Mission Viejo Home Buying – The Real Estate Game
If only Mission Viejo home buying and selling worked as easily as it does in Monopoly; where you roll the dice, land on an available property, check to see how many orange $500 dollar bills you have stashed away, pay the bank exactly what the property is listed for, and you get the deed to the property. Takes about 87 seconds. Then you wait one turn to add houses. Then hotels. The same cannot be said of buying and selling houses in Mission Viejo. Beside the fact that no one would accept orange $500 bills in exchange for a deed to any Mission Viejo house, it takes longer than 87 seconds and involves more than just you and the banker. Which in Monopoly, can also be you. (I loved being the banker in our marathon family Monopoly games, but usually my cousin Craig got to do it. That’s another story.)
In dramatic contrast to the simplicity of the Monopoly buying and selling process, take a random sample of a Mission Viejo real estate deal and you get a little bit more complex scenario. In this case you have Mr. and Mrs. Buyer (playing as the iron), Mr. Seller – who is also Mr. Landlord (playing as the car), Mr. and Mrs. Tenant – who are the grandparents (playing as the ship) of Mr. Buyer 2 (playing as the shoe), who is buying his grandparents a house around the corner from the house they are leasing from Mr. Seller, since Mr. Seller has cancelled their lease, as he is selling the house they’ve been living in for two years. With me so far?
Along the way, the shoe changes his financing instrument, not to orange $500 bills, but to a product that requires steps that will tack an additional two weeks on to his escrow, potentially leaving his grandparents – the ships – without a port to call home. The car’s deal with the irons is scheduled to close 18 days before the shoe can close his deal. What to do?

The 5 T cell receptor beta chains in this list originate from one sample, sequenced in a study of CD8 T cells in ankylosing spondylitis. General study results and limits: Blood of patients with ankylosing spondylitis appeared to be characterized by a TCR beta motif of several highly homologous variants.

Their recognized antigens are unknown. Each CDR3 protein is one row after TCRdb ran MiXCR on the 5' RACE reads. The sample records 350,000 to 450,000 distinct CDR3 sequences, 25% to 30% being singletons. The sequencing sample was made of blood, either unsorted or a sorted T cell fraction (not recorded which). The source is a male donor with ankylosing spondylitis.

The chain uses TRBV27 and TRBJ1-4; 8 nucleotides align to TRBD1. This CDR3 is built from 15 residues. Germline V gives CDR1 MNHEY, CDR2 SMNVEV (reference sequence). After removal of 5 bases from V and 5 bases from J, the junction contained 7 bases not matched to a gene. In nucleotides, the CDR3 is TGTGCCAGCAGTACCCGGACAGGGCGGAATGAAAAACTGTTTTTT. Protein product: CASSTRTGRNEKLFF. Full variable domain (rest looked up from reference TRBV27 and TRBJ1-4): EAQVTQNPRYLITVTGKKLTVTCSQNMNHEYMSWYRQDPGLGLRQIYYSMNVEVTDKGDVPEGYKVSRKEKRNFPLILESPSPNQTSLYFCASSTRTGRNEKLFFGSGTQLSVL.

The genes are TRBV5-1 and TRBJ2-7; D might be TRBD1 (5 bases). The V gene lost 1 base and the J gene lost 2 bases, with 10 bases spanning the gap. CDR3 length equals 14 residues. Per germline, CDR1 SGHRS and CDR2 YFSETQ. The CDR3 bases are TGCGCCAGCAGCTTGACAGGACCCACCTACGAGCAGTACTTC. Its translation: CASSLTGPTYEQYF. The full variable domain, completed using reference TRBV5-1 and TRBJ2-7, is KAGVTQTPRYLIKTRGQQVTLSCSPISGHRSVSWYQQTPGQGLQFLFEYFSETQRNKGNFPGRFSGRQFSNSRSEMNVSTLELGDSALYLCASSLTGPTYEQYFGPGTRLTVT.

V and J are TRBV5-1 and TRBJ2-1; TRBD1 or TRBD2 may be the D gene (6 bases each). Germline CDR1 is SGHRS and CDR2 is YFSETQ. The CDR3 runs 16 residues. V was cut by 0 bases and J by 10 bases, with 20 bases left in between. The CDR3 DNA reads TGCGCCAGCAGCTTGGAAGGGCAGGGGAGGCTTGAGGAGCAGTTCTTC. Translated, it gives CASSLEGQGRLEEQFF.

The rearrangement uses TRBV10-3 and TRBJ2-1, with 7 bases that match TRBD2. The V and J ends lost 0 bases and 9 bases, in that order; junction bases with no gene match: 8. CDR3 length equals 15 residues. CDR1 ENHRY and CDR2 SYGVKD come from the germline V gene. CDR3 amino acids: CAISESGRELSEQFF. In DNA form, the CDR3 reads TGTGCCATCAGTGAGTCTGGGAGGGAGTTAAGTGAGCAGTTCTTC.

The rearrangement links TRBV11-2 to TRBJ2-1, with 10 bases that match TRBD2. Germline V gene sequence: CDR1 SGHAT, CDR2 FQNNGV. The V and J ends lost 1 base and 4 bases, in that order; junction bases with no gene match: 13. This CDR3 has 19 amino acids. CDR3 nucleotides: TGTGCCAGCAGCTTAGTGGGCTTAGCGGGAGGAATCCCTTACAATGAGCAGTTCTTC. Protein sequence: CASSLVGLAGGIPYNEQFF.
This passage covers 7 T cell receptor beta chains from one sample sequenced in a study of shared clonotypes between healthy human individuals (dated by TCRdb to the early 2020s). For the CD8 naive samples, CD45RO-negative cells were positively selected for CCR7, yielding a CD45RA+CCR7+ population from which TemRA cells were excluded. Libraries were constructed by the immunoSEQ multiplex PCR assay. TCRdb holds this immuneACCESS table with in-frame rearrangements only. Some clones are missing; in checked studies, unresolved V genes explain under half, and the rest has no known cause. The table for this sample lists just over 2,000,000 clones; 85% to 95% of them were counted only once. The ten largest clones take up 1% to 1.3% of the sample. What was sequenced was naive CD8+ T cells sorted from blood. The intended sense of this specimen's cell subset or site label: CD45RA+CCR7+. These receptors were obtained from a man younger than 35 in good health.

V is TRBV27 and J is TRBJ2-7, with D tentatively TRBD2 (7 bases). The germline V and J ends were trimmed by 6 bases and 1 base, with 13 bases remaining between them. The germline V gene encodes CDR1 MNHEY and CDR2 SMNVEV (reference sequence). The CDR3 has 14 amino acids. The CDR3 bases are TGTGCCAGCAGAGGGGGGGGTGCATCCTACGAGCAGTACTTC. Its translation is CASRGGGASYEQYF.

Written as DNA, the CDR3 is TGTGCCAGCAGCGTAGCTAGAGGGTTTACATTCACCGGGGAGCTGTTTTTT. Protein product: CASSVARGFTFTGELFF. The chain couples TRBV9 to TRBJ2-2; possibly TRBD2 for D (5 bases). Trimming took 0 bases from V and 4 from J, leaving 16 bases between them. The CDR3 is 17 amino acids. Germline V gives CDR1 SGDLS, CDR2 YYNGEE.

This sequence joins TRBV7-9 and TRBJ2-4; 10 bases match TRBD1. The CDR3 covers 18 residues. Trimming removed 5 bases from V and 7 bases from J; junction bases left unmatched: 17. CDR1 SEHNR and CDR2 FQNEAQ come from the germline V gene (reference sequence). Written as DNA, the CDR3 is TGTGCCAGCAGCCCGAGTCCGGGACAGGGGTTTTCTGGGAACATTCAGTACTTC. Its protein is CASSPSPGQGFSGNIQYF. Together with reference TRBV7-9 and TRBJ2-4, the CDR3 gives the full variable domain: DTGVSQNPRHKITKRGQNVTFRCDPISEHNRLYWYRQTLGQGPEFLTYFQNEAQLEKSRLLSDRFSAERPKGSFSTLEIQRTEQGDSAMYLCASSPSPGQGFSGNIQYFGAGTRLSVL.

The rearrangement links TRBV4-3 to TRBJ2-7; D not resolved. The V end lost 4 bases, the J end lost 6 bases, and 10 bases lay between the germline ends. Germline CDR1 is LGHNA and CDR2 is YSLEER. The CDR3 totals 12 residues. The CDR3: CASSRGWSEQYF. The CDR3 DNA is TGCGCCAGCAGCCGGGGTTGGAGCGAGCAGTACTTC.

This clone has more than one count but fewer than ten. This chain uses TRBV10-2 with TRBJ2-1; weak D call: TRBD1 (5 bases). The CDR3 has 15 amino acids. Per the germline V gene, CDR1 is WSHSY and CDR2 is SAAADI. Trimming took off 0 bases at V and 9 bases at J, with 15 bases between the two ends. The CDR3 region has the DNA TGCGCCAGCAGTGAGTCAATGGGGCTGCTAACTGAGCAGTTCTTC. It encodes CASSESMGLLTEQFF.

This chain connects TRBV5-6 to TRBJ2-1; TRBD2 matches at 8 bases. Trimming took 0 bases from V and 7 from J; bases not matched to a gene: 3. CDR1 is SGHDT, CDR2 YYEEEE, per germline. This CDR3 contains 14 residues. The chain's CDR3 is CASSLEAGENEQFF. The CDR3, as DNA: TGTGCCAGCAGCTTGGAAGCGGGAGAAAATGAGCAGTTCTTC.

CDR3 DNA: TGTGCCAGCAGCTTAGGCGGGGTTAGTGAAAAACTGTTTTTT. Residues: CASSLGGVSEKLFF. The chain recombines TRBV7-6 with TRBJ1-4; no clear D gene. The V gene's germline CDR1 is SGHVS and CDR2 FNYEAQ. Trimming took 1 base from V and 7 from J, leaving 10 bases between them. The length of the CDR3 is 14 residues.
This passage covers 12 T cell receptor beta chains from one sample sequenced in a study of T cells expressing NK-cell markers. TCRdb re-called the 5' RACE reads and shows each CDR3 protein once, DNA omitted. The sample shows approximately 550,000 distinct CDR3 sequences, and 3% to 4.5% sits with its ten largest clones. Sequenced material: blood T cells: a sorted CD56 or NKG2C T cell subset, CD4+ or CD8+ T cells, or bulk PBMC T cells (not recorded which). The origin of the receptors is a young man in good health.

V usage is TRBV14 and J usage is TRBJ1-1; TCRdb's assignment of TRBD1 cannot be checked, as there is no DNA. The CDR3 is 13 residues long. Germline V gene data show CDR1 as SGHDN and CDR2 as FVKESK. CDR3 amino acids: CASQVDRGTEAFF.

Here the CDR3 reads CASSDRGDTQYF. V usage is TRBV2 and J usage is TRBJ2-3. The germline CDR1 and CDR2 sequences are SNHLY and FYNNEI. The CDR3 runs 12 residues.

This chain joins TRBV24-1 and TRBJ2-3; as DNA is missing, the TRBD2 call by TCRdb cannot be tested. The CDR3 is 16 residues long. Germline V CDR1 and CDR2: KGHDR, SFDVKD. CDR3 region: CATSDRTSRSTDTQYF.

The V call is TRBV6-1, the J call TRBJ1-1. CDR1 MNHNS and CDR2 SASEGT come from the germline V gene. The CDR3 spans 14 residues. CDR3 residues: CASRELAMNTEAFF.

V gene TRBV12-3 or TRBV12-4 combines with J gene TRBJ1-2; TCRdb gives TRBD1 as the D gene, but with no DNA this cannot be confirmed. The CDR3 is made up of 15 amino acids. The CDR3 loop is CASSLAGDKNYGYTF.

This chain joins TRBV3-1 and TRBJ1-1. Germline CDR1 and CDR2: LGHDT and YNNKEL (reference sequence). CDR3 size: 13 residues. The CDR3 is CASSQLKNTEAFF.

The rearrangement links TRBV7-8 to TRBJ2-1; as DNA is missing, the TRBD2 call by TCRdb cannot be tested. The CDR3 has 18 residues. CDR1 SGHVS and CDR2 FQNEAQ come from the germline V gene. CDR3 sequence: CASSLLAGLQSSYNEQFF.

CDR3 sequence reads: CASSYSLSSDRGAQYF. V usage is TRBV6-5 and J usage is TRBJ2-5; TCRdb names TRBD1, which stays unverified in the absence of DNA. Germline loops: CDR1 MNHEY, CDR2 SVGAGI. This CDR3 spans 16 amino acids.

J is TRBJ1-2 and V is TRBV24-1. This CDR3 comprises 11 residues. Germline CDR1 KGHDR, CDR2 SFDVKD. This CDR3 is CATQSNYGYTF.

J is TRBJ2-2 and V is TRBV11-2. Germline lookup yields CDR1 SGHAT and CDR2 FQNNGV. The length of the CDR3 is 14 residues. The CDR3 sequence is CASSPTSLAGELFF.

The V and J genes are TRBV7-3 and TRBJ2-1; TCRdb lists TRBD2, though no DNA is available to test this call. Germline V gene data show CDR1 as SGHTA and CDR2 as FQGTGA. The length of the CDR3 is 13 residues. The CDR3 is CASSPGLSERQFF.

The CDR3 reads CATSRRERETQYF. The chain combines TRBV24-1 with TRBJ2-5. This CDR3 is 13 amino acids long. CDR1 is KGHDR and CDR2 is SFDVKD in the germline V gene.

Luckily, the irons can stay in their home for about a week after they close on the car’s house so the ship people are not homeless – they can lease the iron’s new home for seven days. What a relief. And as it turns out, the house the shoe is buying is vacant, so they ship may be able to negotiate another lease with Mrs. Seller 2 (playing as the thimble.)
So to win this game, the thimble needs to grant the ship a short term lease to cover the days the irons can’t in order to avoid moving twice. The shoe needs to nail down his financing and avoid any further delays in closing on the new house for the ships.
I’d love to see the Monopoly rules to cover this hot mess.
I’m Leslie Eskildsen. Just keeping it real in Mission Viejo real estate.
Text me. 949-678-3373
Email me. Leslie@LeslieEskildsen.com
Call me. 949-678-3373
I will help you.